Backflow Frequently Asked Questions

What is Backflow?

Backflow is the reversal of flow of a liquid, gas or other substance is a piping system.

What is a Cross Connection?

A cross connection is a connection between the public water supply and a water supply of unknown quality (well pump, reclaimed water system…etc.)

When Does Backflow Occur?

Backflow can occur at any time and without warning. If a water main is damaged or a fire truck is hooked to a fire hydrant and normal water pressure is lost in the water main, water could flow from a house/building back into the water main causing a backflow condition. Backflow could also occur in the event of a cross connection where the well pump pressure is higher than the water main pressure causing the water to flow backwards into the water main. Any form of backflow can be dangerous and is a potential health hazard to the community drinking water supply.

How Does a Backflow Preventer Work?

A backflow preventer consists of multiple spring loaded check valves located within the backflow device. The check valves allow the water to flow from the water main located at the street through the backflow preventer and into the house/building. When a backflow condition occurs, the check valves shut and prevent the water from flowing back into the water main therefore protecting the community drinking water supply from potential contamination. The State of Florida requires backflow preventers to be tested periodically to ensure they are functioning properly.

How Often Should a Backflow Preventer Be Tested?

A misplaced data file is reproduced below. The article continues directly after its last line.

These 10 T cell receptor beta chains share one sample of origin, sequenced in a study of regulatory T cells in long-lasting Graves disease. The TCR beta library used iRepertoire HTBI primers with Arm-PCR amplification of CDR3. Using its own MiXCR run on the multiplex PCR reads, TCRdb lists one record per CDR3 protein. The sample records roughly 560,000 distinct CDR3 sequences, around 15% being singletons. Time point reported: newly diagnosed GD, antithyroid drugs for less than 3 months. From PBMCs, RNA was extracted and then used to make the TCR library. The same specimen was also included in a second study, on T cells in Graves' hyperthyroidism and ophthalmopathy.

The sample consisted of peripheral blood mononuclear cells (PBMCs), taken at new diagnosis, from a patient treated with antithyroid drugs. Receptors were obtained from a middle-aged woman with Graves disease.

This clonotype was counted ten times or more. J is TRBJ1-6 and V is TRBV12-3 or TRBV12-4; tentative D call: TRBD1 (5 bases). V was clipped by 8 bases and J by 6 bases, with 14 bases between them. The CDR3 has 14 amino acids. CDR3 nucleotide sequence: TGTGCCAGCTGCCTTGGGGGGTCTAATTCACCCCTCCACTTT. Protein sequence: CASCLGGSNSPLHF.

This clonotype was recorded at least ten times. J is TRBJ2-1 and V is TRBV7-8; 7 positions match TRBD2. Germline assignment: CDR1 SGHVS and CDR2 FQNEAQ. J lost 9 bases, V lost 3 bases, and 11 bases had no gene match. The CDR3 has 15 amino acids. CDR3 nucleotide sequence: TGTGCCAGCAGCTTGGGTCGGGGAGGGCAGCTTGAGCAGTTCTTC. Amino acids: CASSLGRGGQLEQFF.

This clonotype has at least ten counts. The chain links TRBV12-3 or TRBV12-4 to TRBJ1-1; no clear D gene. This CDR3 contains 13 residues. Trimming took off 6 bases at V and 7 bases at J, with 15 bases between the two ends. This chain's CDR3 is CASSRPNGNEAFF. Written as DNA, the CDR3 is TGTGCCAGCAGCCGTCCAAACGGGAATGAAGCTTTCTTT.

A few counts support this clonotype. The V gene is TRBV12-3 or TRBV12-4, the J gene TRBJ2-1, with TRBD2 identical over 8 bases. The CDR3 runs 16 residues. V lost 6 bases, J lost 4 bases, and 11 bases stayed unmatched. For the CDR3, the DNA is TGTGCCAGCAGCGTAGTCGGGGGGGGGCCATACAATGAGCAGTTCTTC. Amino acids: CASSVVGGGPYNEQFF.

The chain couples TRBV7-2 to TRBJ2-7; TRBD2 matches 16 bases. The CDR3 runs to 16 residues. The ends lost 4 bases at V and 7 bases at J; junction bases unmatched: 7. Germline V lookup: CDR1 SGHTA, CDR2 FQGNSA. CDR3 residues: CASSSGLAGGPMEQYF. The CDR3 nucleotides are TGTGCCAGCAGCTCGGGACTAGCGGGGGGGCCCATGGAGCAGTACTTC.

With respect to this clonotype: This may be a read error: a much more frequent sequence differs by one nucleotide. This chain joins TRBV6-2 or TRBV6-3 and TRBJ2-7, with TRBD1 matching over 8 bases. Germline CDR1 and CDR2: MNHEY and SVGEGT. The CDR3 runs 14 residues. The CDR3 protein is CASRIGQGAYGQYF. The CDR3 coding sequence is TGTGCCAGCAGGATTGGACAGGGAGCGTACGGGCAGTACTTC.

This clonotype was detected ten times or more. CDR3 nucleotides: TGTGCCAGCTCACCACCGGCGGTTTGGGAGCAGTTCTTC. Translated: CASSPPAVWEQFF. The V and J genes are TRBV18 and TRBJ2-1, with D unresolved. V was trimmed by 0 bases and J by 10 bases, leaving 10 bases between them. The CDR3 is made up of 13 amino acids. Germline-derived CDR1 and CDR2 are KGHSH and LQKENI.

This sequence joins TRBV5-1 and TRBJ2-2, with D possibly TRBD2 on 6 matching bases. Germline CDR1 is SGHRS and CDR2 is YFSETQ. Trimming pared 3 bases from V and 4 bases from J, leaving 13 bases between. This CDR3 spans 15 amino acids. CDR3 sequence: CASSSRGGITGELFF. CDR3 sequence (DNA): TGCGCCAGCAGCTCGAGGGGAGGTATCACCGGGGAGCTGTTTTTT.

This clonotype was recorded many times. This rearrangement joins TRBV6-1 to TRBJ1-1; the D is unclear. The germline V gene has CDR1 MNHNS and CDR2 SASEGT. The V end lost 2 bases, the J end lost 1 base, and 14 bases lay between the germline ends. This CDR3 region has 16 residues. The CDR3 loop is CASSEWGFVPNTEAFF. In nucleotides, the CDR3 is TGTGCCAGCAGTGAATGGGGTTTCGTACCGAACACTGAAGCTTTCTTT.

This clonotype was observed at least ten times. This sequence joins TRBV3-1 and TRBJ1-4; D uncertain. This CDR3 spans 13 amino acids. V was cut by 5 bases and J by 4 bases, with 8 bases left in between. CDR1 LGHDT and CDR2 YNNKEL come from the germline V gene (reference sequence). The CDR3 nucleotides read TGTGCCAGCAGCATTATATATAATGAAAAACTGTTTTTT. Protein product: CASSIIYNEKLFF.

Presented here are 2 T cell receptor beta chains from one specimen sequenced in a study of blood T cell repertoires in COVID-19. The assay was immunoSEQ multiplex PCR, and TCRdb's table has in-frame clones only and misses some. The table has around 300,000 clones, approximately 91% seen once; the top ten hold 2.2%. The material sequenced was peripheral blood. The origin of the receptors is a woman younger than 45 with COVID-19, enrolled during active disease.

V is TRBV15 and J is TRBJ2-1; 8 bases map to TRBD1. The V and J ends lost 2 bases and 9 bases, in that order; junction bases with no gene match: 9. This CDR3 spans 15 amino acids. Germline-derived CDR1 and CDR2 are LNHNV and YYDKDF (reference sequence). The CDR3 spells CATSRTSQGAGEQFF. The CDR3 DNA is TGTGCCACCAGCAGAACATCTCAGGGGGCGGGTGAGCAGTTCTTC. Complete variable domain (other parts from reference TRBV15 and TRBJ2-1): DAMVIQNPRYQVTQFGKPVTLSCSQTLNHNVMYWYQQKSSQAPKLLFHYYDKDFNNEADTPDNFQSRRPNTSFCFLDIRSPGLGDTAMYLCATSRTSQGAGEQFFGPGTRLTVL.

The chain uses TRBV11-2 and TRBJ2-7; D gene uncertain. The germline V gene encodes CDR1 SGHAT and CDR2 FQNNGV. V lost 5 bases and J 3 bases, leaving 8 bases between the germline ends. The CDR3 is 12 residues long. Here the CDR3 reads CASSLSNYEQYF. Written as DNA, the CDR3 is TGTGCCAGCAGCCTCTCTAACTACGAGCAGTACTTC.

Backflow preventers at non-residential properties are required to be tested once a year.

Backflow preventers at residential properties are required to be tested once every 2 years.

How can I get my Backflow Preventer Tested?

Backflow preventers can only be tested by a certified backflow tester. Most plumbers are familiar with backflow and have the proper certifications to test the backflow preventer.

As soon as the backflow preventer is tested, the certified backflow tester should submit the test report to Englewood Water District so the test records can be kept up to date.

 Where is a Backflow Preventer Typically Located?

Backflow preventers are typically located directly after the water meter and are approximately 12”-18” above finished grade level. They consist of two pipes coming out of the ground with some valves and shutoff handles between the pipes.

Who is Required to have a Backflow Preventer?

A reduced pressure (RP) backflow preventer is required at all non-residential properties.

An RP backflow preventer is also required at any residential property with:

  • An irrigation system
  • A well pump or an auxiliary water system
  • A building with 3 floors or more (unless no pressure booster pump exists)
  • A water meter 1” in diameter or greater
  • Reclaimed water available
  • Four or more residential units on a single meter
  • A fire sprinkler system